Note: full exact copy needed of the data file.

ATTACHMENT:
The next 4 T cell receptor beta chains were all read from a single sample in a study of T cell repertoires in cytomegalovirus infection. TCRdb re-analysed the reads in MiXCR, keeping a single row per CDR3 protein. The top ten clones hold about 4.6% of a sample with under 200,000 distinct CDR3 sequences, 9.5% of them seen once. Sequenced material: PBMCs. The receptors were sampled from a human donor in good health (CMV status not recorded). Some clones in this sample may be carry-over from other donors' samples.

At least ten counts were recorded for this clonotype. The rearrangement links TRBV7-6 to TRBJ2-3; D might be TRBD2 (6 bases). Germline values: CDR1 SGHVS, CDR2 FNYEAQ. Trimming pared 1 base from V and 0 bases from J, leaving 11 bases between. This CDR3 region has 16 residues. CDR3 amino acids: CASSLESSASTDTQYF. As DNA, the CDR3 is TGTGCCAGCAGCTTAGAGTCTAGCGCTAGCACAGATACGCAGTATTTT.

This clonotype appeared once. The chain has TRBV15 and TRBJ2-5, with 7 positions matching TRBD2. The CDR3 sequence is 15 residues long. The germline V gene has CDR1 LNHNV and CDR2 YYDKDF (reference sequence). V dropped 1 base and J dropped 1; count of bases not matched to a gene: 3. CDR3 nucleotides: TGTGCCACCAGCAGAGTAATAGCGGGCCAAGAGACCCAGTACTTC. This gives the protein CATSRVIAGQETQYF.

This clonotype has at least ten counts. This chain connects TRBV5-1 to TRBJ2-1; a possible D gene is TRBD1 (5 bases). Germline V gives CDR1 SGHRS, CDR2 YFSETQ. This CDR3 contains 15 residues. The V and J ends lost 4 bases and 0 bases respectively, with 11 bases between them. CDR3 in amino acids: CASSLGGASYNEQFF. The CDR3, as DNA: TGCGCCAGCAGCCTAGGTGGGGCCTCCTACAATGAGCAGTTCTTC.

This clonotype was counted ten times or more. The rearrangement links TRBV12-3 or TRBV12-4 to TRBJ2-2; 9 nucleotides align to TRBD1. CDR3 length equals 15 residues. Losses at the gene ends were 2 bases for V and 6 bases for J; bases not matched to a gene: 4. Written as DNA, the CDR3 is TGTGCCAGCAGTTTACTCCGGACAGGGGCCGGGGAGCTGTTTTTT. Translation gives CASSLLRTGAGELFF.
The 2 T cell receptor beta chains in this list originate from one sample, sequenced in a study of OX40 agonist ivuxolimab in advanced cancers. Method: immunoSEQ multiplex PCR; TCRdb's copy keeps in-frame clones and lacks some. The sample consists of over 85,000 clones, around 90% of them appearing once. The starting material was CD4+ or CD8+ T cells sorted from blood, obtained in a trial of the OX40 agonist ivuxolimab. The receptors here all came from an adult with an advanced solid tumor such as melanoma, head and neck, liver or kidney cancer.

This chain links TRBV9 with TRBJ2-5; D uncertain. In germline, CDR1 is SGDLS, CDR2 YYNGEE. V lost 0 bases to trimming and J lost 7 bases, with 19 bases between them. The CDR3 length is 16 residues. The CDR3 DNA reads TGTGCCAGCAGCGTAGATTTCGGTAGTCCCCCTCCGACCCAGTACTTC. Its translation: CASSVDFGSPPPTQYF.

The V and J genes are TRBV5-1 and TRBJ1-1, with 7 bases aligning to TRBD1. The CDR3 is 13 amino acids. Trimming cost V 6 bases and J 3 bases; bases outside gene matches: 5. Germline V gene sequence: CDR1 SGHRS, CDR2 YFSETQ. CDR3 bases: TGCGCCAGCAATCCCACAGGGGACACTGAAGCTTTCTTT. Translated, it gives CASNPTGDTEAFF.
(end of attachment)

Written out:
The next 4 T cell receptor beta chains were all read from a single sample in a study of T cell repertoires in cytomegalovirus infection. TCRdb re-analysed the reads in MiXCR, keeping a single row per CDR3 protein. The top ten clones hold about 4.6% of a sample with under 200,000 distinct CDR3 sequences, 9.5% of them seen once. Sequenced material: PBMCs. The receptors were sampled from a human donor in good health (CMV status not recorded). Some clones in this sample may be carry-over from other donors' samples.

At least ten counts were recorded for this clonotype. The rearrangement links TRBV7-6 to TRBJ2-3; D might be TRBD2 (6 bases). Germline values: CDR1 SGHVS, CDR2 FNYEAQ. Trimming pared 1 base from V and 0 bases from J, leaving 11 bases between. This CDR3 region has 16 residues. CDR3 amino acids: CASSLESSASTDTQYF. As DNA, the CDR3 is TGTGCCAGCAGCTTAGAGTCTAGCGCTAGCACAGATACGCAGTATTTT.

This clonotype appeared once. The chain has TRBV15 and TRBJ2-5, with 7 positions matching TRBD2. The CDR3 sequence is 15 residues long. The germline V gene has CDR1 LNHNV and CDR2 YYDKDF (reference sequence). V dropped 1 base and J dropped 1; count of bases not matched to a gene: 3. CDR3 nucleotides: TGTGCCACCAGCAGAGTAATAGCGGGCCAAGAGACCCAGTACTTC. This gives the protein CATSRVIAGQETQYF.

This clonotype has at least ten counts. This chain connects TRBV5-1 to TRBJ2-1; a possible D gene is TRBD1 (5 bases). Germline V gives CDR1 SGHRS, CDR2 YFSETQ. This CDR3 contains 15 residues. The V and J ends lost 4 bases and 0 bases respectively, with 11 bases between them. CDR3 in amino acids: CASSLGGASYNEQFF. The CDR3, as DNA: TGCGCCAGCAGCCTAGGTGGGGCCTCCTACAATGAGCAGTTCTTC.

This clonotype was counted ten times or more. The rearrangement links TRBV12-3 or TRBV12-4 to TRBJ2-2; 9 nucleotides align to TRBD1. CDR3 length equals 15 residues. Losses at the gene ends were 2 bases for V and 6 bases for J; bases not matched to a gene: 4. Written as DNA, the CDR3 is TGTGCCAGCAGTTTACTCCGGACAGGGGCCGGGGAGCTGTTTTTT. Translation gives CASSLLRTGAGELFF.
The 2 T cell receptor beta chains in this list originate from one sample, sequenced in a study of OX40 agonist ivuxolimab in advanced cancers. Method: immunoSEQ multiplex PCR; TCRdb's copy keeps in-frame clones and lacks some. The sample consists of over 85,000 clones, around 90% of them appearing once. The starting material was CD4+ or CD8+ T cells sorted from blood, obtained in a trial of the OX40 agonist ivuxolimab. The receptors here all came from an adult with an advanced solid tumor such as melanoma, head and neck, liver or kidney cancer.

This chain links TRBV9 with TRBJ2-5; D uncertain. In germline, CDR1 is SGDLS, CDR2 YYNGEE. V lost 0 bases to trimming and J lost 7 bases, with 19 bases between them. The CDR3 length is 16 residues. The CDR3 DNA reads TGTGCCAGCAGCGTAGATTTCGGTAGTCCCCCTCCGACCCAGTACTTC. Its translation: CASSVDFGSPPPTQYF.

The V and J genes are TRBV5-1 and TRBJ1-1, with 7 bases aligning to TRBD1. The CDR3 is 13 amino acids. Trimming cost V 6 bases and J 3 bases; bases outside gene matches: 5. Germline V gene sequence: CDR1 SGHRS, CDR2 YFSETQ. CDR3 bases: TGCGCCAGCAATCCCACAGGGGACACTGAAGCTTTCTTT. Translated, it gives CASNPTGDTEAFF.